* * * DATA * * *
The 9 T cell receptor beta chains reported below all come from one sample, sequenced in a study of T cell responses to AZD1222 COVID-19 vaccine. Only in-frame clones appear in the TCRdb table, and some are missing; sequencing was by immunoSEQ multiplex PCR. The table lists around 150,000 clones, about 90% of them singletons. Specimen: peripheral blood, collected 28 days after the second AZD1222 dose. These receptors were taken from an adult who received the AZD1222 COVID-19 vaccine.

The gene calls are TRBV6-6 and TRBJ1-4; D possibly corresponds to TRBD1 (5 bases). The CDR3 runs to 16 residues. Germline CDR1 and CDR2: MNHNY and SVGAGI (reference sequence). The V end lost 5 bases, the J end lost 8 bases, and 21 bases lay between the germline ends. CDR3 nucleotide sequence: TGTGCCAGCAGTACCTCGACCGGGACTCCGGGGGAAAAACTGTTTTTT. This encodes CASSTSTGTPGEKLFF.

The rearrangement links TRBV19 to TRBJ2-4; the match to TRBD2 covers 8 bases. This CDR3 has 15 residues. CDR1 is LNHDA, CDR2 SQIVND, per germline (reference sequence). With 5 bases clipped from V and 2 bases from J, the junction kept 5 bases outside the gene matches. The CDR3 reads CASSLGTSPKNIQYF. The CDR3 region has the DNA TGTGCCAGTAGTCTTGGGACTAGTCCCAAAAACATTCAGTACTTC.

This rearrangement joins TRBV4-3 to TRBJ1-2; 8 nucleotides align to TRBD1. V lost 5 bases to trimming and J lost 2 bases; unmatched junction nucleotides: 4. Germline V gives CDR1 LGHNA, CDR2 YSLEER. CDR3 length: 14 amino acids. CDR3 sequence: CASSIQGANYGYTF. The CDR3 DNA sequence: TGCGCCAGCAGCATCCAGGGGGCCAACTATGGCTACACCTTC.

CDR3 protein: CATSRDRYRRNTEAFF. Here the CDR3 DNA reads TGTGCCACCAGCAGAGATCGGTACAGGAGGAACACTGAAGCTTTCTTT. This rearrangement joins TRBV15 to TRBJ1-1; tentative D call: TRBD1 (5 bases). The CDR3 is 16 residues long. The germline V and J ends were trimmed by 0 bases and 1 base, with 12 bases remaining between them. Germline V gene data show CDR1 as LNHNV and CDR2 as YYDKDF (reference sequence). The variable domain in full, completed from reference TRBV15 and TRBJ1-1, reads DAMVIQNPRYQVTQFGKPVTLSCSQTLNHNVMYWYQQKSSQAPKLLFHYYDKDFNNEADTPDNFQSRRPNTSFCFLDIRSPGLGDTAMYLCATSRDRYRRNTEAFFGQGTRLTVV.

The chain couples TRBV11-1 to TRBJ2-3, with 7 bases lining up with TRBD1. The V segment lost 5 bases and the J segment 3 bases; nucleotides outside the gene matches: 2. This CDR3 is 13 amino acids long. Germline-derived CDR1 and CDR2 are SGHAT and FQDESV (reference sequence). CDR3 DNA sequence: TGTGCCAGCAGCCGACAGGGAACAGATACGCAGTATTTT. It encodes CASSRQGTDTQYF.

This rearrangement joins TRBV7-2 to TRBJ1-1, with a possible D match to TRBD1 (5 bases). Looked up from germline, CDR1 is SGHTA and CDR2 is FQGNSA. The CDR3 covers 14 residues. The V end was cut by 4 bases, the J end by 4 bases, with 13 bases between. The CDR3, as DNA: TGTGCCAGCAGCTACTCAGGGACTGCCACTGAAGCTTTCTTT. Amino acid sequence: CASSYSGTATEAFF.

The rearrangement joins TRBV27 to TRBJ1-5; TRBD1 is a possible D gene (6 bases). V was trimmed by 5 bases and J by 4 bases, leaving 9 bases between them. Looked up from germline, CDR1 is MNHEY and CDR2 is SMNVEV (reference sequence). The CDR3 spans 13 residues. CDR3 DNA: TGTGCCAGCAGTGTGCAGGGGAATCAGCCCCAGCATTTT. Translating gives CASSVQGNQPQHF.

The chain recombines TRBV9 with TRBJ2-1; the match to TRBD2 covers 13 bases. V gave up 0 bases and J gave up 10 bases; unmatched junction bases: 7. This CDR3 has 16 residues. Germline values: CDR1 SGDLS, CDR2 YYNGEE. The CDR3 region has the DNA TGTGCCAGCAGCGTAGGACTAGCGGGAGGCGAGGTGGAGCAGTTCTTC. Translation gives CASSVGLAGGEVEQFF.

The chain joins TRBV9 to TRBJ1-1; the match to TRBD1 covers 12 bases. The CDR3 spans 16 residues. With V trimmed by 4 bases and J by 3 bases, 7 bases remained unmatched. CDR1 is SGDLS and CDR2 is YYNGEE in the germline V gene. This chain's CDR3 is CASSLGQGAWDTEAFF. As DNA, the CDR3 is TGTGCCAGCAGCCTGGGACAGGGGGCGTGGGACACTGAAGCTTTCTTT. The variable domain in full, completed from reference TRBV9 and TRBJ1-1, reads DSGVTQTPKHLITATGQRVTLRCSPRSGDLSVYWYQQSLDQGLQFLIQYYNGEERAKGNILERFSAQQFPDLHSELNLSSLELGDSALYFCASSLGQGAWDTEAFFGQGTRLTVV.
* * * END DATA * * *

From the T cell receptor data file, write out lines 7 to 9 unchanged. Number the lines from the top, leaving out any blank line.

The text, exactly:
This rearrangement joins TRBV7-2 to TRBJ1-1, with a possible D match to TRBD1 (5 bases). Looked up from germline, CDR1 is SGHTA and CDR2 is FQGNSA. The CDR3 covers 14 residues. The V end was cut by 4 bases, the J end by 4 bases, with 13 bases between. The CDR3, as DNA: TGTGCCAGCAGCTACTCAGGGACTGCCACTGAAGCTTTCTTT. Amino acid sequence: CASSYSGTATEAFF.

The rearrangement joins TRBV27 to TRBJ1-5; TRBD1 is a possible D gene (6 bases). V was trimmed by 5 bases and J by 4 bases, leaving 9 bases between them. Looked up from germline, CDR1 is MNHEY and CDR2 is SMNVEV (reference sequence). The CDR3 spans 13 residues. CDR3 DNA: TGTGCCAGCAGTGTGCAGGGGAATCAGCCCCAGCATTTT. Translating gives CASSVQGNQPQHF.

The chain recombines TRBV9 with TRBJ2-1; the match to TRBD2 covers 13 bases. V gave up 0 bases and J gave up 10 bases; unmatched junction bases: 7. This CDR3 has 16 residues. Germline values: CDR1 SGDLS, CDR2 YYNGEE. The CDR3 region has the DNA TGTGCCAGCAGCGTAGGACTAGCGGGAGGCGAGGTGGAGCAGTTCTTC. Translation gives CASSVGLAGGEVEQFF.